Cryptograffiti’s Latest ‘Running Bitcoin’ Portrait Sees Auction Bids of Over $30K
Originally published on: Bitcoin News
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February 05, 2019
In roughly three days, on Feb. 7, Cryptograffiti’s latest art auction on Bitify will come to an end. “Running Bitcoin,” a tribute to the legendary cryptographer Hal Finney, currently has a bid of $31,000 at the time of writing. Over the past few months, Cryptograffiti has been creating very interesting pieces and unique auctions that showcase the bitcoin ecosystem from a different perspective.
Repurposed Credit Cards and Bolivars
Even if you don’t know Cryptograffiti by name, you’ve probably seen his artwork featured online and on the streets. For instance, one of the artist’s most popular pieces sold last year for $33,000 in cryptocurrency. The work was dubbed “Terrible Store of Value” and was in response to JP Morgan CEO Jamie Dimon’s commentary. Cryptograffiti is also known for his inventive mediums because he doesn’t just use traditional paints and ink. The artist uses repurposed credit cards and U.S. dollars in some of his unique pieces. This week, Cryptograffiti created a picture of Venezuela’s president Nicolás Maduro using Venezuelan bolivars.
Artwork That Commemorates the 10th Anniversary of Hal Finney ‘Running Bitcoin’
This week will see the end to another Cryptograffiti art sale hosted on the cryptocurrency auction site Bitify. The latest work being auctioned is called “Running Bitcoin,” an ode to the well known cryptographer Hal Finney. Tales of the Bitcoin network’s early days say that Hal was the first person to receive bitcoins from Satoshi back in 2009. The portrait is placed on a safety deposit box and made with small fragments of credit cards.
There’s also an old signed credit card of Hal’s attached to the artwork which was given to Cryptograffiti as a gift from Hal’s wife Fran Finney. Not only is Cryptograffiti’s latest work called “Running Bitcoin,” but the artwork also runs a full node by using a wifi-enabled Casa Node attached to the box. Another interesting fact about the Finney portrait’s auction is that half the proceeds will be donated to an organization that helps people fighting ALS.
“50% of the auction proceeds will go to the ALS Association Golden West Chapter who supported Hal during his battle with Amyotrophic Lateral Sclerosis,” explained Cryptograffi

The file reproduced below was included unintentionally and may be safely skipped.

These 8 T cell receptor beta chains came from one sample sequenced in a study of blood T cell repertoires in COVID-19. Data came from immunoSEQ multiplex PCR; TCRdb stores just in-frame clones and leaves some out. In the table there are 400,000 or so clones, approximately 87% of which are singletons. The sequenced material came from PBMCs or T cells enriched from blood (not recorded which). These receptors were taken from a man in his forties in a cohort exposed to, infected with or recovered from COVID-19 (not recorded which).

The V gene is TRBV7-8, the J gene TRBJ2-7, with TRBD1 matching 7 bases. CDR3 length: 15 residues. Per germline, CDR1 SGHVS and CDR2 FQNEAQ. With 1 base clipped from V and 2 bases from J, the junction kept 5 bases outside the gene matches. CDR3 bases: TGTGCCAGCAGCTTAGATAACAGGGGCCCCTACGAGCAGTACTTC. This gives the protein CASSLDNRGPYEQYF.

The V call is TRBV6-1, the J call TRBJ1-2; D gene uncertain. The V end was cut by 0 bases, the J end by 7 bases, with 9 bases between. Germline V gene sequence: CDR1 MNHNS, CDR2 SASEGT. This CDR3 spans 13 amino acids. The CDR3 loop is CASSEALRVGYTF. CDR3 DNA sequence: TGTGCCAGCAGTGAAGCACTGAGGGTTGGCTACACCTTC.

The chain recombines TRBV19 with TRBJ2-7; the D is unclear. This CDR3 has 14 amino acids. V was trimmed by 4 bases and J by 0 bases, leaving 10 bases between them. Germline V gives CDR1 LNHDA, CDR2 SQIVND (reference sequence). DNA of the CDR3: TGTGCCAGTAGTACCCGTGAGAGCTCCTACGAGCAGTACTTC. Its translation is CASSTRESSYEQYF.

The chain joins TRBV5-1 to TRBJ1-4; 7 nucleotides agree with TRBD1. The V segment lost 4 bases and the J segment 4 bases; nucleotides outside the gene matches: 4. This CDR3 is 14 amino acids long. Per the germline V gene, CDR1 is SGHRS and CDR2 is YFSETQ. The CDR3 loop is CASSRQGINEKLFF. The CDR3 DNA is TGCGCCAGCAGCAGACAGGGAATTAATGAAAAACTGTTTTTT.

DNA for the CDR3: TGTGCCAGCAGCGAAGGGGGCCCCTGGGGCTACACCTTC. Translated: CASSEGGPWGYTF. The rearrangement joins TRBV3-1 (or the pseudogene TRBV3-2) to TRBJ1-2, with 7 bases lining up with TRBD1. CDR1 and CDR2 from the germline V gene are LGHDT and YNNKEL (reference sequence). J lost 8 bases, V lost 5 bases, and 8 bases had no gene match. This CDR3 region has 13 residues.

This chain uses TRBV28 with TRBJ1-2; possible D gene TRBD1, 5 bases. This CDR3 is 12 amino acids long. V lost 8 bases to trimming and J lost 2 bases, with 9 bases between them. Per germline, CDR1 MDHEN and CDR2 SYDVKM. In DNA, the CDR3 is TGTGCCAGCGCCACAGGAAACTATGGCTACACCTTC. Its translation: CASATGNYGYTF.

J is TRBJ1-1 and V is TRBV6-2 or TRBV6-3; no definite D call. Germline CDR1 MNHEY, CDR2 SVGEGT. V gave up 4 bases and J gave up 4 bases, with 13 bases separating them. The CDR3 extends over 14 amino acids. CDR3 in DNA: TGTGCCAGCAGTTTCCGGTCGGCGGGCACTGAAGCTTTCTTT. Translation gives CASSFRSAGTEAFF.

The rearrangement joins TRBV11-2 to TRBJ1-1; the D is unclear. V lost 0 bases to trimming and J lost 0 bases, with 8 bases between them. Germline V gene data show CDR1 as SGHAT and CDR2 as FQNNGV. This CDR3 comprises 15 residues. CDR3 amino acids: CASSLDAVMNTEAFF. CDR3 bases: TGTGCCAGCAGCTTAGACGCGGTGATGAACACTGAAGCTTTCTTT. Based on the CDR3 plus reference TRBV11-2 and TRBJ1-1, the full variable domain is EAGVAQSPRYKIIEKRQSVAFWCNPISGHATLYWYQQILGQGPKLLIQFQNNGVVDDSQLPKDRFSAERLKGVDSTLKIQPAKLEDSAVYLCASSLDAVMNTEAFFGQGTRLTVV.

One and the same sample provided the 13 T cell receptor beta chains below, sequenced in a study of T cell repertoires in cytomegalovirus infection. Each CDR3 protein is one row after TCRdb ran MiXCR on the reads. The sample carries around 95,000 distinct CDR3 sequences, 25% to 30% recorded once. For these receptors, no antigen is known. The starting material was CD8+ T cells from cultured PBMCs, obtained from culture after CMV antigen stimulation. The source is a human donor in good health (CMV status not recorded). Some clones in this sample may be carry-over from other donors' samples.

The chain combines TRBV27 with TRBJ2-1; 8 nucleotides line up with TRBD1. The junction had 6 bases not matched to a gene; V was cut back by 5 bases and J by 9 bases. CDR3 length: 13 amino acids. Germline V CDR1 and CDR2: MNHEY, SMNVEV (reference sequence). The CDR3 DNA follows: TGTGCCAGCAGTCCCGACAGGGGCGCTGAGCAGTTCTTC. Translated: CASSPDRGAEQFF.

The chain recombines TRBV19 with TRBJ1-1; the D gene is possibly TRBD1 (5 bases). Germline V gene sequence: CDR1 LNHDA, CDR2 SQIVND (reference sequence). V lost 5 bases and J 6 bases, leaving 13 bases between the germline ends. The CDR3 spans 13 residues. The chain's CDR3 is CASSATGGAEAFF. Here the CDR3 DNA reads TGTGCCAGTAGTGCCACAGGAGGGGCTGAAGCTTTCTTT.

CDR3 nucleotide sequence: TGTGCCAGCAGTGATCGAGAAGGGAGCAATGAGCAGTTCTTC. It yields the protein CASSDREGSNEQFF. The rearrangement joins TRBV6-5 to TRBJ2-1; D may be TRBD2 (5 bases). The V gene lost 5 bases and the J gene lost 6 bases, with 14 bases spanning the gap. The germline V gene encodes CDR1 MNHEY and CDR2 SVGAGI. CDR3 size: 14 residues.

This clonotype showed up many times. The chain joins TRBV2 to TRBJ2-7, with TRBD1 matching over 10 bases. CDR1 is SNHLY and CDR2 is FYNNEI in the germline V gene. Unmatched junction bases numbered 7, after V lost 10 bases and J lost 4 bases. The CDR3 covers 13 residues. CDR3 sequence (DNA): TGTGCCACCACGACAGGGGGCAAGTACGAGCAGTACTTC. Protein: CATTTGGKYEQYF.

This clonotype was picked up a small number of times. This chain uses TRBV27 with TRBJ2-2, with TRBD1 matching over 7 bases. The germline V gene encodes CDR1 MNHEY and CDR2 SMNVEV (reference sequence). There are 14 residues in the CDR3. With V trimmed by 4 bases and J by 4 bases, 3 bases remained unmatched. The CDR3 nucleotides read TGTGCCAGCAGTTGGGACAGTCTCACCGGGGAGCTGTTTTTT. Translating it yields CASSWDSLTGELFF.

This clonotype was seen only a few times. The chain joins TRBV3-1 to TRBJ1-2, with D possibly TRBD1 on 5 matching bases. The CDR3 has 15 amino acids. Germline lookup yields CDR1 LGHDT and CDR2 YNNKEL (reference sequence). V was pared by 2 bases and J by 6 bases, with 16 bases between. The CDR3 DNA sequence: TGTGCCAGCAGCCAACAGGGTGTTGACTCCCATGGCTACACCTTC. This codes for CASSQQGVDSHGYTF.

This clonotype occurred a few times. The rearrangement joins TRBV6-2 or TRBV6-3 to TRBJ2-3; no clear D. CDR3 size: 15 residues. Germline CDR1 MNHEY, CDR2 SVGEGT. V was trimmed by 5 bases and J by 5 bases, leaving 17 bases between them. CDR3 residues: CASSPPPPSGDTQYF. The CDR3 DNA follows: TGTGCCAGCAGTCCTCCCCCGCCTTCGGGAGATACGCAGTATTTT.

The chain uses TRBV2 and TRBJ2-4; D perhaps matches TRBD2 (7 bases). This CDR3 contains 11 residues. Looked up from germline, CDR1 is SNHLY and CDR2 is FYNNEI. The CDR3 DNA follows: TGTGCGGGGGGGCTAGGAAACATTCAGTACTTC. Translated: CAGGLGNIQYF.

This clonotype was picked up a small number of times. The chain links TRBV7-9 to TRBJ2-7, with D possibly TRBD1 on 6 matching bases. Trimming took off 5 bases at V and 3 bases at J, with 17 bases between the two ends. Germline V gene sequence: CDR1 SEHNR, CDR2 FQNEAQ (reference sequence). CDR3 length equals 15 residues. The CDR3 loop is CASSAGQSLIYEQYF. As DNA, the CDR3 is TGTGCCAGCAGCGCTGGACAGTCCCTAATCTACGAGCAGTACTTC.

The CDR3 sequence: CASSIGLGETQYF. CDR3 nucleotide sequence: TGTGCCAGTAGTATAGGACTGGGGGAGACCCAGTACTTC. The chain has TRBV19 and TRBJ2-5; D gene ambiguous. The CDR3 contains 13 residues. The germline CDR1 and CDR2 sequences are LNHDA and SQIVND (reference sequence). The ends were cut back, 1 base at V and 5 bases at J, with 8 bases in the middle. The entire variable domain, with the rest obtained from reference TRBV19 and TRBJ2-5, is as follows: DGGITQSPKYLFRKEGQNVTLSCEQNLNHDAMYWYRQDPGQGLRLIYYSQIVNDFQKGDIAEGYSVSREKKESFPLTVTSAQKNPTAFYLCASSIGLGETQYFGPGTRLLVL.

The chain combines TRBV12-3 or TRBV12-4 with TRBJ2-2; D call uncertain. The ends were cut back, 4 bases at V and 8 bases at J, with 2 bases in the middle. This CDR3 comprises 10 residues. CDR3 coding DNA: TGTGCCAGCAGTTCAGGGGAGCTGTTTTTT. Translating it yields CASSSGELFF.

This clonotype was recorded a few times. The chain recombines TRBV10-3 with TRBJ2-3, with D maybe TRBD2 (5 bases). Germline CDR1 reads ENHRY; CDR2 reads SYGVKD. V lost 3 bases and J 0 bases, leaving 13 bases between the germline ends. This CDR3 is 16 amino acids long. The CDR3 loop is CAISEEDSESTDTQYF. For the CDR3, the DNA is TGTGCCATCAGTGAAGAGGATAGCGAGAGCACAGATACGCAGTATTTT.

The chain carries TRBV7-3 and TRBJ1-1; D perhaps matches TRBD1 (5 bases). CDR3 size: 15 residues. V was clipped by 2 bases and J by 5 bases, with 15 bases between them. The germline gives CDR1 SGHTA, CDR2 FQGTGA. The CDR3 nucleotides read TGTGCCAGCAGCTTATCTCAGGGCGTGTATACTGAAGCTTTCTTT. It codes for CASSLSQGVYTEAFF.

Black Swan Sold to the Lowest Micro-Bidder
Last December, Cryptograffiti held another auction for a piece called “Black Swan” which was made from repurposed U.S. dollar bills. Unlike traditional auctions, the artwork was sold to the lowest micro-bidder.
The really tiny piece of art measured 1.44 in x 1.75 in and the auction used the Lightning Network for bids. On Dec. 19, 2018, at 4 p.m. PST, Black Swan sold for 1 milli-satoshi or $0.000000037 worth of BTC. The small image made of fiat also came with a counterfeit pen used by merchants to tell whether or not a banknote is legitimate.
“Yesterday I auctioned this piece to the lowest bidder to help promote the Lightning Network and poke fun at MSM’s focus on bitcoin’s price,” explained Cryptograffiti at the time.
Many renaissance movements, especially those that have truly affected the world’s economy, have spread beyond the financial sectors of society and filtered into the world of music, theatre, and art. Bitcoin’s surrounding economy is no different and Cryptograffiti’s artwork and the many other digital currency artisans are proof of these evolutionary changes affecting various facets of our lives. The artist’s latest work which commemorates the 10th anniversary of cryptographer Hal Finney’s involvement in Bitcoin is just another example of this trend.
What do you think about Cryptograffiti’s work and auctions? Let us know what you think about this subject in the comments section below.
Image credits: Cryptograffiti.
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